Last week, I came across three intriguing statistical observations: "[A major survey] shows the pilots' mortality rate was 61 per cent of that for men in England and Wales overall"; "17 per cent of patients surveyed in a hospital had been waiting for more than four hours"; and "children who are kidnapped are far more likely to be whisked away by relatives than strangers, just as most people are murdered by people they know".

When you think about them, none of these makes sense. Since the overall death rate is undoubtedly 100 per cent, the first statistic claims that 39 per cent of pilots live for ever. Presumably some vital component is missing, such as the phrase "under the age of 60". From the figure quoted for hospital queues, we might infer that a patient has a 1 in 6 chance of being made to wait for four hours, but if this is the result of a snapshot of all patients waiting at a given moment, then it will greatly exaggerate the numbers kept waiting. Anyone kept hanging around for four hours is more likely to be included in such a survey than a patient seen promptly. Without more information on the methodology, the figure tells us nothing. Lastly, that little item about most people being murdered by people they know. Most people aren't murdered at all. Most people die from natural causes.

Such examples show how much most people would benefit from reading The Universe and the Teacup. Subtitled "The Mathematics of Truth and Beauty", this book is a romp through the world of mathematics and science, leaving scarcely any areas unromped. The opening chapters, an account of scientific method and a plea for numeracy, serve as a springboard for a dive into astronomy, particle physics, quantum mechanics, biology, psychology, linguistics and mathematical sociology, and a final section that touches on the structure of the universe and the nature of scientific truth.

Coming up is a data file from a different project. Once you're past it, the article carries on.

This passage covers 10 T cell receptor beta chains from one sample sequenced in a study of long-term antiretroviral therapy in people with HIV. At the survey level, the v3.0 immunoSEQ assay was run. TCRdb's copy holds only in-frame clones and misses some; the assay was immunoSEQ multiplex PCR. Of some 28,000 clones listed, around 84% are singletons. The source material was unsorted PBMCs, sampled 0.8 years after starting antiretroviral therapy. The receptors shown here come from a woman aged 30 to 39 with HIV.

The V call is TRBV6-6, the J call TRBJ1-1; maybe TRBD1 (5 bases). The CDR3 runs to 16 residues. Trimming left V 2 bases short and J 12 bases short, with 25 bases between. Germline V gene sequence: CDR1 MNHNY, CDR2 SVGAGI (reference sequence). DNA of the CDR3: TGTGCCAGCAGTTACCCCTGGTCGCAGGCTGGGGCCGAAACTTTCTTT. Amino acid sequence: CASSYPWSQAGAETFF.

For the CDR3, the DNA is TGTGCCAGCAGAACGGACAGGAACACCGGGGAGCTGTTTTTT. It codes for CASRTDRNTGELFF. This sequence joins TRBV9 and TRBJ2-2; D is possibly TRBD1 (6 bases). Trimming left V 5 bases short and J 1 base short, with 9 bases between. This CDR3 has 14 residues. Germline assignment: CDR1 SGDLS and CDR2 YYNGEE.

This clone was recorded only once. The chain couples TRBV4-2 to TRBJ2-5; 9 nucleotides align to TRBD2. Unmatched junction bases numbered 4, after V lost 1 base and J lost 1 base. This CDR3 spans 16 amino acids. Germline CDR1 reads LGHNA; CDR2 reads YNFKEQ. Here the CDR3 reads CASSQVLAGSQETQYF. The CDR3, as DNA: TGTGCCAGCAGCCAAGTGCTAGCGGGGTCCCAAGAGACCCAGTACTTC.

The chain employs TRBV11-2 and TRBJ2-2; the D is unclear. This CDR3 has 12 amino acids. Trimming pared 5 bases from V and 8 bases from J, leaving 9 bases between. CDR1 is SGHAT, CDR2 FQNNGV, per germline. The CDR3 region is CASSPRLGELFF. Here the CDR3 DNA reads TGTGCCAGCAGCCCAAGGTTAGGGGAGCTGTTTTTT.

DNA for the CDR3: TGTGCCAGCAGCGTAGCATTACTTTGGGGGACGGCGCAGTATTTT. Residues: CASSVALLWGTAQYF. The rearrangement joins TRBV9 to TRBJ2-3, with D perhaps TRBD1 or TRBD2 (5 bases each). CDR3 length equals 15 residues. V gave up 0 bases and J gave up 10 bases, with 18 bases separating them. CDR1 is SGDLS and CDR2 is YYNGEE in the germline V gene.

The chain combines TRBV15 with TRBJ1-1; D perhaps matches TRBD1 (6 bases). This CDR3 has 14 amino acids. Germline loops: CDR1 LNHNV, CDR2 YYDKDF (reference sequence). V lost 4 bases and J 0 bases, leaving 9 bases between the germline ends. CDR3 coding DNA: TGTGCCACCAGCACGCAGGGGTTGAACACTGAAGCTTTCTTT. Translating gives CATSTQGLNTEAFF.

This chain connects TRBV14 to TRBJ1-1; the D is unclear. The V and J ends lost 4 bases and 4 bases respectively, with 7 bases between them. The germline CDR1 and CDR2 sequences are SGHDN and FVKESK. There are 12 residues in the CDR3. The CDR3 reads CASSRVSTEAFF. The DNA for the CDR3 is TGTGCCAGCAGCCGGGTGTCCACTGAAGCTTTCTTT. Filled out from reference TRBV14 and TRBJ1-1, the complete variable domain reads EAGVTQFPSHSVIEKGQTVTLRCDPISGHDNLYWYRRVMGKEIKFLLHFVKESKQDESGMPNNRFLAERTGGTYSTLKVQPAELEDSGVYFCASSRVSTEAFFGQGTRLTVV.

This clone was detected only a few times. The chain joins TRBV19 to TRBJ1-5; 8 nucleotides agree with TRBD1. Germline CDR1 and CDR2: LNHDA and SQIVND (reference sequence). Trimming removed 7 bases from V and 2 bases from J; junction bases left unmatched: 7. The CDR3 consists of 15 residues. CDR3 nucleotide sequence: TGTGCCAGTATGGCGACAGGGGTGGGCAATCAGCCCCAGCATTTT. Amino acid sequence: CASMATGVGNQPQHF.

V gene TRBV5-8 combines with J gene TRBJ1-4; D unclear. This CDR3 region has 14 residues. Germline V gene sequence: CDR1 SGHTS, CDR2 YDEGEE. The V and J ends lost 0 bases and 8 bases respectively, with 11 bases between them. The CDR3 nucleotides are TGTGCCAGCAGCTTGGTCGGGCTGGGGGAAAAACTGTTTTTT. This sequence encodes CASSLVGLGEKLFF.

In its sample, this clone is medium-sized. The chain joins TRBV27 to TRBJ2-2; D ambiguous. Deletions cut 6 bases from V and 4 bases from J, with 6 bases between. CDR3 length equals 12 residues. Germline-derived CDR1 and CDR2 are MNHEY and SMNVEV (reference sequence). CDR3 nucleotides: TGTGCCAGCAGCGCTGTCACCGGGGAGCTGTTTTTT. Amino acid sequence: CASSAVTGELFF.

The scope is formidable, yet KC Cole flits through it all with a remarkably light touch. There is only one equation in the entire book, Einstein's "e = mc2", which a footnote tells us means "energy equals mass times the speed of light (c) squared". Yet if the author feels she has to expand, in such unhelpful terms, what such an equation means, then there can be no hope of explaining the real complexity and excitement of scientific discovery.

This is a science in soft focus and occasionally out of focus - as in one of the examples quoted at the beginning of this review. The line about most people being murdered comes from this book. Scientific method is, above all, about rigour, and science writers, more than anyone else, ought to avoid sloppy language. Despite all its defects, however, most readers will find this an entertaining and enlightening book. It is good to know that you cannot have a teacup the size of a planet (because the gravitational pull of the cup would make the handle collapse), and to learn that the sentences "time flies like an arrow" and "fruit flies like a banana" pose problems for linguists; but anecdotal science is no substitute for the real thing.